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I've just been really surprised by how slow printf from F# is. I have a number of C# programs that process large data files and write out a number of CSV files. I originally started by using fprintf writer "%s,%d,%f,%f,%f,%s" thinking that that would be simple and reasonably efficient.

However after a while I was getting a bit fed up with waiting for the files to process. (I've got 4gb XML files to go through and write out entries from them.).

When I ran my applications through a profiler, I was amazed to see printf as being one of the really slow methods.

I changed the code to not use printf and now performance is so much better. Printf performance was killing my overall application performance.

To give an example, my original code is:

fprintf sectorWriter "\"%s\",%f,%f,%d,%d,\"%s\",\"%s\",\"%s\",%d,%d,%d,%d,\"%s\",%d,%d,%d,%d,%s,%d"
    sector.Label sector.Longitude sector.Latitude sector.RNCId sector.CellId
    siteName sector.Switch sector.Technology (int sector.Azimuth) sector.PrimaryScramblingCode
    (int sector.FrequencyBand) (int sector.Height) sector.PatternName (int sector.Beamwidth) 
    (int sector.ElectricalTilt) (int sector.MechanicalTilt) (int (sector.ElectricalTilt + sector.MechanicalTilt))
    sector.SectorType (int sector.Radius)

And I've changed it to be the following

seq {
    yield sector.Label; yield string sector.Longitude; yield string sector.Latitude; yield string sector.RNCId; yield string sector.CellId; 
    yield siteName; yield sector.Switch; yield sector.Technology; yield string (int sector.Azimuth); yield string sector.PrimaryScramblingCode;
    yield string (int sector.FrequencyBand); yield string (int sector.Height); yield sector.PatternName; yield string (int sector.Beamwidth); 
    yield string (int sector.ElectricalTilt); yield string (int sector.MechanicalTilt); 
    yield string (int (sector.ElectricalTilt + sector.MechanicalTilt));
    yield sector.SectorType; yield string (int sector.Radius)
}
|> writeCSV sectorWriter

Helper functions

let writeDelimited delimiter (writer:TextWriter) (values:seq<string>) =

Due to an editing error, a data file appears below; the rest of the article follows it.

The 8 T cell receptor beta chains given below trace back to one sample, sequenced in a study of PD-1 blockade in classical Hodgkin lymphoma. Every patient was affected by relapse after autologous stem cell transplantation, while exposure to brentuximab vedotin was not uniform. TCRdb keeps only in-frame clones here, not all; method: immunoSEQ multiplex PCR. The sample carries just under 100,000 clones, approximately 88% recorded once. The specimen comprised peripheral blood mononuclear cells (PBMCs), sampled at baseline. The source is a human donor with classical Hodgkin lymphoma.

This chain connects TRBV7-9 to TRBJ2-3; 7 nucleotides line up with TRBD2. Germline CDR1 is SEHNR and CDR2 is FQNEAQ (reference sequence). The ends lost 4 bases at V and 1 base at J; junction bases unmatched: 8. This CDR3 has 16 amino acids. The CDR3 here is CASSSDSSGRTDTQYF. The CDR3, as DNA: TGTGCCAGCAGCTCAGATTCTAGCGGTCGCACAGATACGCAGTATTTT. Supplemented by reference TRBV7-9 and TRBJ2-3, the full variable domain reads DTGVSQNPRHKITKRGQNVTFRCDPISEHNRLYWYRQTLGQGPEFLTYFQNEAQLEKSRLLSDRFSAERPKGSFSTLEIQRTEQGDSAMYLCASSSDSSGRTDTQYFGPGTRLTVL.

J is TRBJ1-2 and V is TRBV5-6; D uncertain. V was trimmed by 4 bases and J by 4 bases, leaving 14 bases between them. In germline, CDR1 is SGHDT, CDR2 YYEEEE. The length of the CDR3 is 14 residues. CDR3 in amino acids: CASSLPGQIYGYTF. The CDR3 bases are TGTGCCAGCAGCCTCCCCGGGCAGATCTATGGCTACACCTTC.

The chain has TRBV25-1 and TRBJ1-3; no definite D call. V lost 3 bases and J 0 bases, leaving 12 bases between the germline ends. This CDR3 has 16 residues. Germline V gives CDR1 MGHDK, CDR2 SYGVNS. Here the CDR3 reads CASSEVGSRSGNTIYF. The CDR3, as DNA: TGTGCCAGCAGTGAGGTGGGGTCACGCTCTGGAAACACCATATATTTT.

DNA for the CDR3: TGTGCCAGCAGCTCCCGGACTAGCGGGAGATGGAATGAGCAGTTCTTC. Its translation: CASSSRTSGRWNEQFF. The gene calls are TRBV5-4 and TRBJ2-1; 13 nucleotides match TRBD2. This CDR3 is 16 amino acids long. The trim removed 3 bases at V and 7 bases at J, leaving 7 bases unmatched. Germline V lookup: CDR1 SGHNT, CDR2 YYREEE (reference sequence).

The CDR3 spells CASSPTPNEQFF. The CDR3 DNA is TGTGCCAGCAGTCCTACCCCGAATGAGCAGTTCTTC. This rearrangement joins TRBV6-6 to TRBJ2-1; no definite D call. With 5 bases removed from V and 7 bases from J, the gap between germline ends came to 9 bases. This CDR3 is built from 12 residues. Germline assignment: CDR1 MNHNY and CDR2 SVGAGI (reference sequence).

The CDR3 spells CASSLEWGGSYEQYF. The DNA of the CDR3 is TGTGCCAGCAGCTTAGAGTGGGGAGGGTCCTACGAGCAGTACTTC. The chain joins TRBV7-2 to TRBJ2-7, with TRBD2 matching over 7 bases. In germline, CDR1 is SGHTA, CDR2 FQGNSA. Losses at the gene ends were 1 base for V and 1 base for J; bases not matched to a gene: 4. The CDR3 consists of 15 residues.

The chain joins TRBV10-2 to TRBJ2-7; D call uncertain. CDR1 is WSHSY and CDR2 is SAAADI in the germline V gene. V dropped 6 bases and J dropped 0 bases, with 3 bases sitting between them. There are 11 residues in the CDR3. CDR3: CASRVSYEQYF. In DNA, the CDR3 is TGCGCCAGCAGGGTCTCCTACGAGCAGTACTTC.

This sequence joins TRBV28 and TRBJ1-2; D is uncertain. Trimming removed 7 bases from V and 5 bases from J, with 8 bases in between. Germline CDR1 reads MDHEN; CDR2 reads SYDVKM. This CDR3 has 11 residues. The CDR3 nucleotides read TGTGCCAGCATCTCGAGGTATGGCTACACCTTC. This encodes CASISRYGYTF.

values
    |> Seq.fold (fun (s:string) v -> if s.Length = 0 then v else s + delimiter + v) ""
    |> writer.WriteLine

let writeCSV (writer:TextWriter) (values:seq<string>) = writeDelimited "," writer values

I'm writing out files with about 30,000 rows. Nothing special.

share|improve this question
1  
printf is a very general facility. That's not for free. –  Peter G. Jun 6 '11 at 7:57
    
I understand that, but was staggered at just how slow it was. I think it's because it is recalling the function for each argument (or something like that) –  Nick Randell Jun 6 '11 at 10:24
3  
Slow compared to what exactly? Can you post some code similar to yours that we can use to profile it? –  Mauricio Scheffer Jun 6 '11 at 13:19
2  
@Nick - you can concat your sequence of strings more efficiently using String.concat instead of Seq.fold –  Stephen Swensen Jun 6 '11 at 21:13
2  
@Nick : If you're concerned about performance at all, why are you using string concatenation instead of StringBuilder? –  ildjarn Jun 6 '11 at 21:55

4 Answers 4

up vote 10 down vote accepted

I am not sure how much it matters, but...

Inspecting the code for printf:

https://github.com/fsharp/fsharp/blob/master/src/fsharp/FSharp.Core/printf.fs

I see

// The general technique used this file is to interpret
// a format string and use reflection to construct a function value that matches
// the specification of the format string.  

and I think the word 'reflection' probably answers the question.